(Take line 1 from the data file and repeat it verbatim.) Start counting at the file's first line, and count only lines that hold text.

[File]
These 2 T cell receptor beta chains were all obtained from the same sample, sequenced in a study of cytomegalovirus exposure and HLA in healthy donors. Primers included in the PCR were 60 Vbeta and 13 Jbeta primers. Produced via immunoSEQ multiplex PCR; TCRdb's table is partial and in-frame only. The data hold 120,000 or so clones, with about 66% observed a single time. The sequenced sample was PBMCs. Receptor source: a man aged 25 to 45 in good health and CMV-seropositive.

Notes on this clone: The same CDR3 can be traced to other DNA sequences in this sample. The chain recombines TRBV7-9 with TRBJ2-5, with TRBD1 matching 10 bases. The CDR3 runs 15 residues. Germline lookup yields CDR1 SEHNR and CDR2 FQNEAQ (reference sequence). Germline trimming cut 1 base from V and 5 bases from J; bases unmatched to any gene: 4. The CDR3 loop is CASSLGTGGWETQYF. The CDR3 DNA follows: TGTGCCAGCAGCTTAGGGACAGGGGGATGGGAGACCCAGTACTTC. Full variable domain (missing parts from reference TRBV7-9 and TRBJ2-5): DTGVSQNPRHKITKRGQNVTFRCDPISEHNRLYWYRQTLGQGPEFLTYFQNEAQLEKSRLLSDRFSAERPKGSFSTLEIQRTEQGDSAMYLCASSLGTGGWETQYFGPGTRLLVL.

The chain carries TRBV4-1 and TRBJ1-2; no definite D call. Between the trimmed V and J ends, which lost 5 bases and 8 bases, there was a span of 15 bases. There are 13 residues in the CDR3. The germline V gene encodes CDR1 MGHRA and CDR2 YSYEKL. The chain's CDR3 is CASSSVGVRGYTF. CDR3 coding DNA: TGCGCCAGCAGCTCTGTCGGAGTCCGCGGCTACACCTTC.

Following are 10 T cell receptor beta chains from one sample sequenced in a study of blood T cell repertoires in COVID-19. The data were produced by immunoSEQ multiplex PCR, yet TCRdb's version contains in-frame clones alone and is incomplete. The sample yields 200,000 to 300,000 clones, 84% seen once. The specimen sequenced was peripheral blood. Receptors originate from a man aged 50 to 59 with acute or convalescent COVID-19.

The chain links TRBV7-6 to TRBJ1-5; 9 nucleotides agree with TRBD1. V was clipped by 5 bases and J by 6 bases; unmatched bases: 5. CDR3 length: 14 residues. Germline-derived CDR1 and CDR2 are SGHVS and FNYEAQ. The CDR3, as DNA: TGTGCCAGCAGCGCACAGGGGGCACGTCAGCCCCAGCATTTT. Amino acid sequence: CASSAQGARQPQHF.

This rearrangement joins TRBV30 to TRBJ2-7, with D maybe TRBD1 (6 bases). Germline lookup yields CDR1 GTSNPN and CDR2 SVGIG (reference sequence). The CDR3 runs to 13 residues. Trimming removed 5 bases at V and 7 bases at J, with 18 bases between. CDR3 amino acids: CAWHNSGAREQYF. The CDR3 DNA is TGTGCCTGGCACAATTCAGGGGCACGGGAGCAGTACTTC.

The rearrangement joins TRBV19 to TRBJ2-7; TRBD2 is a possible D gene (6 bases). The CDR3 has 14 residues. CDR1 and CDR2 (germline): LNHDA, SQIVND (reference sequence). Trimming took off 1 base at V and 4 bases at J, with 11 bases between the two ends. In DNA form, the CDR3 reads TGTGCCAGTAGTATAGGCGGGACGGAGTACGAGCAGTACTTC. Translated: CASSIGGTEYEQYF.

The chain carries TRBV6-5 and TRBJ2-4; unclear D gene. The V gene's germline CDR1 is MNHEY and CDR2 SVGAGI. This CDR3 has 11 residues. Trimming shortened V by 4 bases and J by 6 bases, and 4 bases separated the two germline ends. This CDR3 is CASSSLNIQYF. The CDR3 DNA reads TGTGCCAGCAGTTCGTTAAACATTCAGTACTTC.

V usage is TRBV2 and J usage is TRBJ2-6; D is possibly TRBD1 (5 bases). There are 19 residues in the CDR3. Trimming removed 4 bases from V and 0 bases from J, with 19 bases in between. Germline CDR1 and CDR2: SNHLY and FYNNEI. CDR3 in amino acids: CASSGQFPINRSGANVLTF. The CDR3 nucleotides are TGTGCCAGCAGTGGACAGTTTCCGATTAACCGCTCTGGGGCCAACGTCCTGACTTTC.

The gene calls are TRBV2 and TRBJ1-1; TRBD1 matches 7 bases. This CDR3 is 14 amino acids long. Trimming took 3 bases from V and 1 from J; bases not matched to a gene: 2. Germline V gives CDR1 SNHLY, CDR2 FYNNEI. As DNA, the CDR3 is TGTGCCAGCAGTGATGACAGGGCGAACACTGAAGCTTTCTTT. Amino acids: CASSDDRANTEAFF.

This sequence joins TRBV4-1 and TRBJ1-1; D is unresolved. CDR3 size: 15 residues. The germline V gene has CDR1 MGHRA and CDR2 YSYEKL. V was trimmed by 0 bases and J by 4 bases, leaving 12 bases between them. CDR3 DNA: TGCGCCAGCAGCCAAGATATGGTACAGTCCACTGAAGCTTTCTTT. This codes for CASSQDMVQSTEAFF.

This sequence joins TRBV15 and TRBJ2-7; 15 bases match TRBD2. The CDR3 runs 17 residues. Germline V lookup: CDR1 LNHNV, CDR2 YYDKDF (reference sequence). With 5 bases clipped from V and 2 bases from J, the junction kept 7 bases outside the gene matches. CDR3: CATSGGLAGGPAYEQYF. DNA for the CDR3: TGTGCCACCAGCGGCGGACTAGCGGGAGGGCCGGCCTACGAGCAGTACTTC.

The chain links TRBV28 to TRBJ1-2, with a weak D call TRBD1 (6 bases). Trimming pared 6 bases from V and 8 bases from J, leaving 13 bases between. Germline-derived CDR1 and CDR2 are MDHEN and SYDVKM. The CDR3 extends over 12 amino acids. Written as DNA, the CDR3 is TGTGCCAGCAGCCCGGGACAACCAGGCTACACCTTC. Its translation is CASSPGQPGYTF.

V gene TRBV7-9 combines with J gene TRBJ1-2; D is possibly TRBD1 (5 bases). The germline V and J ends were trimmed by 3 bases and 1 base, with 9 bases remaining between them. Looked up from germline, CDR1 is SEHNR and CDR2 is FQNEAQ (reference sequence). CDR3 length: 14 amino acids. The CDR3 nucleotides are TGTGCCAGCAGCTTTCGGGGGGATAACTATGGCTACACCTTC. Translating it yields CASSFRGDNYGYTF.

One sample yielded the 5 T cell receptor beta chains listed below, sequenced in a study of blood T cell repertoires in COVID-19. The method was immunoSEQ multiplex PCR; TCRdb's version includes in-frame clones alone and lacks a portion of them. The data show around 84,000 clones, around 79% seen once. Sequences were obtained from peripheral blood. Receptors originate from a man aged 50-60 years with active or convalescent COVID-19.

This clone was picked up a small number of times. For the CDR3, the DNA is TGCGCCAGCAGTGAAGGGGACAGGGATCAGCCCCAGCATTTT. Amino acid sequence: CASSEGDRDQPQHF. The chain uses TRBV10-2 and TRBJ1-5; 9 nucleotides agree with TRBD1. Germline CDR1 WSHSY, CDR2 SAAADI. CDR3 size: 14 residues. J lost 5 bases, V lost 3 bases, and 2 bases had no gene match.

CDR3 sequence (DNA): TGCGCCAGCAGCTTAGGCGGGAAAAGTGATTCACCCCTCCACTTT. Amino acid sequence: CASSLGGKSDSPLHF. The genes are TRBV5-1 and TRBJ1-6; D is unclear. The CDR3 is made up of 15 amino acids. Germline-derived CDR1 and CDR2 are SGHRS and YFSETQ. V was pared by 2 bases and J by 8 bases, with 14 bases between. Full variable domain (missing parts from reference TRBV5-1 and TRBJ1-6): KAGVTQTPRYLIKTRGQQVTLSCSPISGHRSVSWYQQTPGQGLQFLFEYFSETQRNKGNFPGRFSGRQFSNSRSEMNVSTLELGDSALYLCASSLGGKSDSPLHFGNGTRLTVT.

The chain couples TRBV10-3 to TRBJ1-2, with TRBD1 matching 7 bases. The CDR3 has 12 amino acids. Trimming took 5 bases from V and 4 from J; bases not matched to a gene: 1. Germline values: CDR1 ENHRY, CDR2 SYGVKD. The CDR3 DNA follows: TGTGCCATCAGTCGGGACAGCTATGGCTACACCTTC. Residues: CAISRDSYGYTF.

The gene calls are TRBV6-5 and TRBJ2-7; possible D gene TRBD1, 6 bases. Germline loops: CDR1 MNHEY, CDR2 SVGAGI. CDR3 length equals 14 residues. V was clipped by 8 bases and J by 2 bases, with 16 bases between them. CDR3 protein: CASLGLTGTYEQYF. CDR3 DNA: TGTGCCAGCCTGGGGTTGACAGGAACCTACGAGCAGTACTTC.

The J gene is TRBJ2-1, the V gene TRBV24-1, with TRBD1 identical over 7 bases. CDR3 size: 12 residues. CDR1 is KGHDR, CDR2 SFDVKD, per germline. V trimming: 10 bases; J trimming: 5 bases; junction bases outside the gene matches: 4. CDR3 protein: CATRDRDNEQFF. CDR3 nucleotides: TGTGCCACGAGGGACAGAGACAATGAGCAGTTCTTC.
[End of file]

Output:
These 2 T cell receptor beta chains were all obtained from the same sample, sequenced in a study of cytomegalovirus exposure and HLA in healthy donors. Primers included in the PCR were 60 Vbeta and 13 Jbeta primers. Produced via immunoSEQ multiplex PCR; TCRdb's table is partial and in-frame only. The data hold 120,000 or so clones, with about 66% observed a single time. The sequenced sample was PBMCs. Receptor source: a man aged 25 to 45 in good health and CMV-seropositive.